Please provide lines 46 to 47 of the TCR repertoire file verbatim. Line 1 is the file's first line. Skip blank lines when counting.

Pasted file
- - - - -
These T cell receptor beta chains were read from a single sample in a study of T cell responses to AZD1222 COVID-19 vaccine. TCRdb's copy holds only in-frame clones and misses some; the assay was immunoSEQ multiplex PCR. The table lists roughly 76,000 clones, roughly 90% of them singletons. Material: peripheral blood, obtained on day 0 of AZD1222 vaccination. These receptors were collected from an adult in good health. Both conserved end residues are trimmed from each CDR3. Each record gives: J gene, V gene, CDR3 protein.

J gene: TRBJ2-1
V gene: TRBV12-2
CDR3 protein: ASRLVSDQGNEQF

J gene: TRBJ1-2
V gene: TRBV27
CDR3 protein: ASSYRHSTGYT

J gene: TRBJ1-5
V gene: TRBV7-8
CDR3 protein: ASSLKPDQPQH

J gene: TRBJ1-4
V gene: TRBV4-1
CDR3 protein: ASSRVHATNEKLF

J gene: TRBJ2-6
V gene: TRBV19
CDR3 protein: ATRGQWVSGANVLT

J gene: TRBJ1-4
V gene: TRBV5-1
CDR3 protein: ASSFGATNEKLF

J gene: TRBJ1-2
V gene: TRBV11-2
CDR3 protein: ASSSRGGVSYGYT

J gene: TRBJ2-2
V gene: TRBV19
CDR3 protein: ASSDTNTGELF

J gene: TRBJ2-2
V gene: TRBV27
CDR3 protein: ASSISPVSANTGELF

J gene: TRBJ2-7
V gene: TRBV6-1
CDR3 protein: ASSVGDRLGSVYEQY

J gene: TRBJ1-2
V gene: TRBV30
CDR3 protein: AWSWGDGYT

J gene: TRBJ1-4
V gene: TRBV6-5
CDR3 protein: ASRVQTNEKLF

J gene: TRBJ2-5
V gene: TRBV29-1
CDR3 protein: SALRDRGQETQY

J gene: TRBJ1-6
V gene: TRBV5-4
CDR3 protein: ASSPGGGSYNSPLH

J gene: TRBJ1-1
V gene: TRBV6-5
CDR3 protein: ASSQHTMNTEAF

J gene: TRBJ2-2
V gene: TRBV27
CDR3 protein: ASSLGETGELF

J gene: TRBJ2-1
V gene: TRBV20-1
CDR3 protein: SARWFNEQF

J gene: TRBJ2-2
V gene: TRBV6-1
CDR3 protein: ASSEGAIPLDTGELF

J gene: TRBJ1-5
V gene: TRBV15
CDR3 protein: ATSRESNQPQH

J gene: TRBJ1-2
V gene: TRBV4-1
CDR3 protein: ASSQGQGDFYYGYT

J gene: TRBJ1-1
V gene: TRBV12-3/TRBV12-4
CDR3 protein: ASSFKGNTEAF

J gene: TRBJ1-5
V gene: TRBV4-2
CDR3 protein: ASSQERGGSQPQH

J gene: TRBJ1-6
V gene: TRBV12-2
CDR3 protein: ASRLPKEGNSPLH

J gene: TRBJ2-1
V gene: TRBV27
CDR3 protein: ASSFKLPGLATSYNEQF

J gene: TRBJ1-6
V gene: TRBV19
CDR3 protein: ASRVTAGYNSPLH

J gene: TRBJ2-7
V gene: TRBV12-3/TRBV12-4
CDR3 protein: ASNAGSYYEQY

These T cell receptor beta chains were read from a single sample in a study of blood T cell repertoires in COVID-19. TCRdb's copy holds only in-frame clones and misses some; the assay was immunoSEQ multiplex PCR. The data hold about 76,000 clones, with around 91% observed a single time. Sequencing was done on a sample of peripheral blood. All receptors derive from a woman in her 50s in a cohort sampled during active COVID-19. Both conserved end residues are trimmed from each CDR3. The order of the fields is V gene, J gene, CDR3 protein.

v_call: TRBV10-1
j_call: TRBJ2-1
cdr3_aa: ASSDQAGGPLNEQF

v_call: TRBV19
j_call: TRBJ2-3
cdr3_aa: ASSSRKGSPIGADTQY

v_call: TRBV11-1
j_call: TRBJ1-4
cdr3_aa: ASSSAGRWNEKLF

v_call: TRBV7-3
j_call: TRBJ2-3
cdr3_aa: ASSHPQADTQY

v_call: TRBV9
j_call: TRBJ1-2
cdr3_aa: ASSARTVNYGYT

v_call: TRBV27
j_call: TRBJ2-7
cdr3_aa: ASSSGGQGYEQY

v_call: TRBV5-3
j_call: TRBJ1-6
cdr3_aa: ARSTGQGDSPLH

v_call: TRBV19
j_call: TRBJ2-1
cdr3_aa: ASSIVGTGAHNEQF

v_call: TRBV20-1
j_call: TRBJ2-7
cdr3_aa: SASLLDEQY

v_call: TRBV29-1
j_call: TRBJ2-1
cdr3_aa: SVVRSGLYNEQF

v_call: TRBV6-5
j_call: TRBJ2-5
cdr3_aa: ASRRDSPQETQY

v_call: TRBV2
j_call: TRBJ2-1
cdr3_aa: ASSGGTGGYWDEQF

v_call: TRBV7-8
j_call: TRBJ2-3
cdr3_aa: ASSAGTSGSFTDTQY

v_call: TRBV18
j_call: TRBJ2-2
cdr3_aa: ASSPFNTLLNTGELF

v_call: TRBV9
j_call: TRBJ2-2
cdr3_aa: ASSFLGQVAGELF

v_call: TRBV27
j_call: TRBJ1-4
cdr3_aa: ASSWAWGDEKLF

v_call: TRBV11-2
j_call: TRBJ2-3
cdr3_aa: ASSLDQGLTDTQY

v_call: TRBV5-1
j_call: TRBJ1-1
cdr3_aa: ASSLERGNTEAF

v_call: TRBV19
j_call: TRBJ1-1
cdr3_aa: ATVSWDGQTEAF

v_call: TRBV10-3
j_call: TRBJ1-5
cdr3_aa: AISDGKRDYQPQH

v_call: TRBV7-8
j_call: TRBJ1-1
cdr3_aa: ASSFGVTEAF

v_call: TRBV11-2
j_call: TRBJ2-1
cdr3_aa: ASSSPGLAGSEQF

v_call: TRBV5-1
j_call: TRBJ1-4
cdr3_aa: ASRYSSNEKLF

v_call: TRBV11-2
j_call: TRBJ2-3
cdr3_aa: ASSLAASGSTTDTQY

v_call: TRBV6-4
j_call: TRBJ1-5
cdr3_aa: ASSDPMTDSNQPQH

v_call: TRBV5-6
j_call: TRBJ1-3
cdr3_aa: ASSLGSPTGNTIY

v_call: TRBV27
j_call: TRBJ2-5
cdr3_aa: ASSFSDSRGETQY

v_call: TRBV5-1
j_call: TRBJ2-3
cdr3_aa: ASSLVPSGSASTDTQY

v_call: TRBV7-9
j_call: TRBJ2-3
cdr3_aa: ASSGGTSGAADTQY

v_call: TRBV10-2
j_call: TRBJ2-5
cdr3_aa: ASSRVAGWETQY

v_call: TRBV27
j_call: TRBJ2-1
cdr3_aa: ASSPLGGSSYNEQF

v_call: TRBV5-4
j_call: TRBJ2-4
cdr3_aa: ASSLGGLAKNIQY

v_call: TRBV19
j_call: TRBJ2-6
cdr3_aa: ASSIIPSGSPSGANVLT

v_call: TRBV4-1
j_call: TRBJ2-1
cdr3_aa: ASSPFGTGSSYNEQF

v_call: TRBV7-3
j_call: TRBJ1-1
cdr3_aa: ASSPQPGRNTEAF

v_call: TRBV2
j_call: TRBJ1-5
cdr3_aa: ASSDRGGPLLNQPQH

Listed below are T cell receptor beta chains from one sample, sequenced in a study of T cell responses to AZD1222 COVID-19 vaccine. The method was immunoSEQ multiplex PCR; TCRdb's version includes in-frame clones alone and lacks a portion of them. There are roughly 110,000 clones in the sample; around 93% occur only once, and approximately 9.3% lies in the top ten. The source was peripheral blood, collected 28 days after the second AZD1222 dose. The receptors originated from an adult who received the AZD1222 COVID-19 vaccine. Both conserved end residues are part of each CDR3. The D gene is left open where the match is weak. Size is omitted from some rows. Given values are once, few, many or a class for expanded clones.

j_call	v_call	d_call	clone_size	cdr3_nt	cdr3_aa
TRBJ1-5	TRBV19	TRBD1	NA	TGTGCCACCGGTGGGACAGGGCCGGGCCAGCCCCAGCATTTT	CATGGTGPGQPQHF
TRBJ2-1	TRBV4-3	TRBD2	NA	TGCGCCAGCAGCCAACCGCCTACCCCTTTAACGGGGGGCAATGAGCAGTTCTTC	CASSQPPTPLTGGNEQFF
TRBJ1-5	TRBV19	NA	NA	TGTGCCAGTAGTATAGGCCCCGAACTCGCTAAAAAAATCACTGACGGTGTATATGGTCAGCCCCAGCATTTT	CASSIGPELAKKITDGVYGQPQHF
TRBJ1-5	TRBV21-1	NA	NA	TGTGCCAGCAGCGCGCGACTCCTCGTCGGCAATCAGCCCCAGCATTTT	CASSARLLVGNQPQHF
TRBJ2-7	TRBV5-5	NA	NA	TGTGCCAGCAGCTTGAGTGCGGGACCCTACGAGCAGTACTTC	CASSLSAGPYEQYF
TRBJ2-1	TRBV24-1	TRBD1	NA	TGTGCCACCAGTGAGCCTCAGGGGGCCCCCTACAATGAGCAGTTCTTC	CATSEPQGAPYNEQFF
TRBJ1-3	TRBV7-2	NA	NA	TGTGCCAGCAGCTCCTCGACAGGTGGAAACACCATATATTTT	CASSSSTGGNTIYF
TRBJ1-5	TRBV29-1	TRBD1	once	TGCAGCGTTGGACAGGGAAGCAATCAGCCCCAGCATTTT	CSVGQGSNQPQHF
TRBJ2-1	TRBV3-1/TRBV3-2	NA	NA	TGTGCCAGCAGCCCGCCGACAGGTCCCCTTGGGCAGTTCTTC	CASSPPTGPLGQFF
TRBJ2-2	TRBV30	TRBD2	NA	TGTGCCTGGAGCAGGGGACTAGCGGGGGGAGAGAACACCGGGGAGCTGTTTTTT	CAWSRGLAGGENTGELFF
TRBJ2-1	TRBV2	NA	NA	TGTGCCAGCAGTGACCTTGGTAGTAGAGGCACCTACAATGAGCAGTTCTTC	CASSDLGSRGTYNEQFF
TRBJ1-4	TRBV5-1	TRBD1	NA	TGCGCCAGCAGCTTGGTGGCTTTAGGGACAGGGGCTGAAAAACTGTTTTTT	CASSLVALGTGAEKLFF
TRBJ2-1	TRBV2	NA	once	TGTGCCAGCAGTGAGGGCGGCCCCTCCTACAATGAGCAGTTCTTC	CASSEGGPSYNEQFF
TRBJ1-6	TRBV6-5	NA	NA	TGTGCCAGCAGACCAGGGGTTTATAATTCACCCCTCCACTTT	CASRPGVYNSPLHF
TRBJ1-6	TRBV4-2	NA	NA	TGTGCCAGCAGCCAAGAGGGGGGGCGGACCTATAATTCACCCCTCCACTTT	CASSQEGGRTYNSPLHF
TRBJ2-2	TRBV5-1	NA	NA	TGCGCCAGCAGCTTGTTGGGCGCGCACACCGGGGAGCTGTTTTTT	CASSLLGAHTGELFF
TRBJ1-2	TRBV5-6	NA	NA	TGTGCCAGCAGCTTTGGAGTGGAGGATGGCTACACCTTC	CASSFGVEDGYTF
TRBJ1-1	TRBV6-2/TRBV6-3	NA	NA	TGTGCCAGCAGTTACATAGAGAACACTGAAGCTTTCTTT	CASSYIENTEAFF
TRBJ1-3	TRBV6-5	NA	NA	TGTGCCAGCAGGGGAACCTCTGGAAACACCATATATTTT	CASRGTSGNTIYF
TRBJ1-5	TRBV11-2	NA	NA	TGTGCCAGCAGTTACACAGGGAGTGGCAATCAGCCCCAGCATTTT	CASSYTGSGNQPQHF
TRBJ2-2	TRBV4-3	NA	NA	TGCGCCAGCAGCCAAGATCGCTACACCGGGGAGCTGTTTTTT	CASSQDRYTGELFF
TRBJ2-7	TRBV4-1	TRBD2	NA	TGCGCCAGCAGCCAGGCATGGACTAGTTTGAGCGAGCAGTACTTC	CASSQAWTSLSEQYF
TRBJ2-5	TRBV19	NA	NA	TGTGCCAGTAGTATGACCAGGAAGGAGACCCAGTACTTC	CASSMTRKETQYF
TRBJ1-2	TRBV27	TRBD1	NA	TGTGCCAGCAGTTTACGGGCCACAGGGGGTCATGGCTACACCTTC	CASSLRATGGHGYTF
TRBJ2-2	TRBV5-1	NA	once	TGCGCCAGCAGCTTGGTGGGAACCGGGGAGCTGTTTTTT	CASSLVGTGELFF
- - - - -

CDR3 protein: ASSQHTMNTEAF

J gene: TRBJ2-2